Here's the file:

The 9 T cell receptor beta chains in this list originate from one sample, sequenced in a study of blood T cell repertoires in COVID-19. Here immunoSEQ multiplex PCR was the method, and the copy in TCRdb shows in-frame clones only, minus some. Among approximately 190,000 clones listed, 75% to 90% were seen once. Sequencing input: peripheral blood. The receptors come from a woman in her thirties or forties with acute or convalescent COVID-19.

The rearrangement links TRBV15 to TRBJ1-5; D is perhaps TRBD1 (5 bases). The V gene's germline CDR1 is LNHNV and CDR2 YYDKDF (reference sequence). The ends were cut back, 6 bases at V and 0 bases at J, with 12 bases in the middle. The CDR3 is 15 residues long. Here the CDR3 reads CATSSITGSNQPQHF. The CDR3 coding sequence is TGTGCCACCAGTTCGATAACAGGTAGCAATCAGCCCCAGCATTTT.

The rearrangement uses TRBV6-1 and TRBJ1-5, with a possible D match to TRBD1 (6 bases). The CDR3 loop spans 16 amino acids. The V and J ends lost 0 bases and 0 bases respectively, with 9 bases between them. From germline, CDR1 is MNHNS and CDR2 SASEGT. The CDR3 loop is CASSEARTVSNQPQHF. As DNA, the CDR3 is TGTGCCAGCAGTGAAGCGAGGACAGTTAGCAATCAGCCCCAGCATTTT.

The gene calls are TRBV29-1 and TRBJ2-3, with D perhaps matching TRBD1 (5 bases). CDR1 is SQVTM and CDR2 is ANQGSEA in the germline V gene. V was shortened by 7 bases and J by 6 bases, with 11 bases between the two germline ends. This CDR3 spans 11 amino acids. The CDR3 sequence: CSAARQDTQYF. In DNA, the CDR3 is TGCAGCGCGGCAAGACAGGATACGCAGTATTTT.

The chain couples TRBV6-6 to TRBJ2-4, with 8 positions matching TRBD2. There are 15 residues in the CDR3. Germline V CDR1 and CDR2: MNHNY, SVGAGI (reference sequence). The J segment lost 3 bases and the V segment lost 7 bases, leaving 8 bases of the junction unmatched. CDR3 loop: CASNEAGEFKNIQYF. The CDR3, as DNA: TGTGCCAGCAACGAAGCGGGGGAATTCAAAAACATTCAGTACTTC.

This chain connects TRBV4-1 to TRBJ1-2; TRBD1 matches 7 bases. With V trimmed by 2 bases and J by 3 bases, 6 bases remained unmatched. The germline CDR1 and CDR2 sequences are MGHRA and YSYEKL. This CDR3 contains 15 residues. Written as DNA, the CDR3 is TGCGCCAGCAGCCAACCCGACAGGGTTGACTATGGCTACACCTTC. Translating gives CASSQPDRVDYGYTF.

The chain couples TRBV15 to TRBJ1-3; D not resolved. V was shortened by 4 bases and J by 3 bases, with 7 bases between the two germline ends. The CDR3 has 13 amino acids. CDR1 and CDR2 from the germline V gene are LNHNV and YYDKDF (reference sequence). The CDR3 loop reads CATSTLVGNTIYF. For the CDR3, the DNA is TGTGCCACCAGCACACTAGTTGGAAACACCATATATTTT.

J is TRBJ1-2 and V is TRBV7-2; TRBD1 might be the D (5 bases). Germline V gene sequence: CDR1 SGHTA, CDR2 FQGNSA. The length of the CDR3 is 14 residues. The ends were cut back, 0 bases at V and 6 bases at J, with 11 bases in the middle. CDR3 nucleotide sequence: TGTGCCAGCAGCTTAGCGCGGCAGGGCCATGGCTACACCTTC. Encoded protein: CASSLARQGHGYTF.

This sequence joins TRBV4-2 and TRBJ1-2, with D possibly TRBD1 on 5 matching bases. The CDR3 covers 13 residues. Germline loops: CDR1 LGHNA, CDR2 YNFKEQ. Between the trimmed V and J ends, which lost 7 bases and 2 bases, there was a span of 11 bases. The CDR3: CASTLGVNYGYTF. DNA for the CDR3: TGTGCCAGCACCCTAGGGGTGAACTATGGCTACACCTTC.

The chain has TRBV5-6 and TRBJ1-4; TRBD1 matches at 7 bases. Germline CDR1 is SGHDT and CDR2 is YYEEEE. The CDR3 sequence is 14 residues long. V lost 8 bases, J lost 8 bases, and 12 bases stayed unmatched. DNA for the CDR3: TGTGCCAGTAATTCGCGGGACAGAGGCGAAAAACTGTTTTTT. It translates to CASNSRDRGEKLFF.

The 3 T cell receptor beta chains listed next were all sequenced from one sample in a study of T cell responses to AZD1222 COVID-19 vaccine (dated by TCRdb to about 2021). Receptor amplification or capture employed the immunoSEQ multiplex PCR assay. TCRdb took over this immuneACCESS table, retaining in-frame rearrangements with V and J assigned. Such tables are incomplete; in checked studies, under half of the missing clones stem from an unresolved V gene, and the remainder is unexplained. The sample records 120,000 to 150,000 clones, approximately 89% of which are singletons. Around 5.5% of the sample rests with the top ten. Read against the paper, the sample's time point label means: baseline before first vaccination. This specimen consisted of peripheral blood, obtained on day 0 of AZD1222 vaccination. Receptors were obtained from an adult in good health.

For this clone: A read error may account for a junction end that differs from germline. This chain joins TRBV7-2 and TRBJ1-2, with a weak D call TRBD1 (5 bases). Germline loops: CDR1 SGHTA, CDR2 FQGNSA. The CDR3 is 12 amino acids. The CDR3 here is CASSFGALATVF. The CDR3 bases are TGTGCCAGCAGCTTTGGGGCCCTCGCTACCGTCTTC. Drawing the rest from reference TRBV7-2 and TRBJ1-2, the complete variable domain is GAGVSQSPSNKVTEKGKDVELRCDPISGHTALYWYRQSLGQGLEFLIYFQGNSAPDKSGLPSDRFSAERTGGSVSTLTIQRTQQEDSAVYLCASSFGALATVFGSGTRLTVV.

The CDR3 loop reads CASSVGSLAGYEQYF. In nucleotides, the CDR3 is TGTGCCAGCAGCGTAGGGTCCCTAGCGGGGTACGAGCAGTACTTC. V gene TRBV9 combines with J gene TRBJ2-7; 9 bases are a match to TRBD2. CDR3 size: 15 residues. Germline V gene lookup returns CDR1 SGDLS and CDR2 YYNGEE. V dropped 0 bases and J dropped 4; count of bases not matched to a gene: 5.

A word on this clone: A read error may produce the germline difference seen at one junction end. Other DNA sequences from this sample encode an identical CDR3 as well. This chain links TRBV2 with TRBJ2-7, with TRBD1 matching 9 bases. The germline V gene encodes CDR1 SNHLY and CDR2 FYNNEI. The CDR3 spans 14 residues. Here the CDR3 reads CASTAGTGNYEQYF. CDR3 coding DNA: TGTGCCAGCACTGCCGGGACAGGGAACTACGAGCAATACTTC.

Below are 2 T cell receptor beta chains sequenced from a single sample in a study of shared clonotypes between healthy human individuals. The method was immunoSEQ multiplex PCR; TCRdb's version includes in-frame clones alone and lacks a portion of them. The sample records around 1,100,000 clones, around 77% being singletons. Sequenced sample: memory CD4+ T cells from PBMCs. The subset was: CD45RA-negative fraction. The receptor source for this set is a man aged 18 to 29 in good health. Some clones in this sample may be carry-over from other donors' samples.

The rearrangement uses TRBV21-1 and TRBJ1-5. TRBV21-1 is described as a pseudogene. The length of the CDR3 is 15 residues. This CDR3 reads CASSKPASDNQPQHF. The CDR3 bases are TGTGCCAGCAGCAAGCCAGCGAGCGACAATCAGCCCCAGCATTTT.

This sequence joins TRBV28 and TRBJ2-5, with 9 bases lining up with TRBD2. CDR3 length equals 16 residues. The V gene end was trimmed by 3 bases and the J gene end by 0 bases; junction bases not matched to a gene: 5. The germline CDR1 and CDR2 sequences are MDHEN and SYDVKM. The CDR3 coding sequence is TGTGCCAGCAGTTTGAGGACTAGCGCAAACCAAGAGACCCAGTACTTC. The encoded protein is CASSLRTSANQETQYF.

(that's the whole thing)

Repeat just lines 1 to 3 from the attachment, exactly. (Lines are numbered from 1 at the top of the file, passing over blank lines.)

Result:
The 9 T cell receptor beta chains in this list originate from one sample, sequenced in a study of blood T cell repertoires in COVID-19. Here immunoSEQ multiplex PCR was the method, and the copy in TCRdb shows in-frame clones only, minus some. Among approximately 190,000 clones listed, 75% to 90% were seen once. Sequencing input: peripheral blood. The receptors come from a woman in her thirties or forties with acute or convalescent COVID-19.

The rearrangement links TRBV15 to TRBJ1-5; D is perhaps TRBD1 (5 bases). The V gene's germline CDR1 is LNHNV and CDR2 YYDKDF (reference sequence). The ends were cut back, 6 bases at V and 0 bases at J, with 12 bases in the middle. The CDR3 is 15 residues long. Here the CDR3 reads CATSSITGSNQPQHF. The CDR3 coding sequence is TGTGCCACCAGTTCGATAACAGGTAGCAATCAGCCCCAGCATTTT.

The rearrangement uses TRBV6-1 and TRBJ1-5, with a possible D match to TRBD1 (6 bases). The CDR3 loop spans 16 amino acids. The V and J ends lost 0 bases and 0 bases respectively, with 9 bases between them. From germline, CDR1 is MNHNS and CDR2 SASEGT. The CDR3 loop is CASSEARTVSNQPQHF. As DNA, the CDR3 is TGTGCCAGCAGTGAAGCGAGGACAGTTAGCAATCAGCCCCAGCATTTT.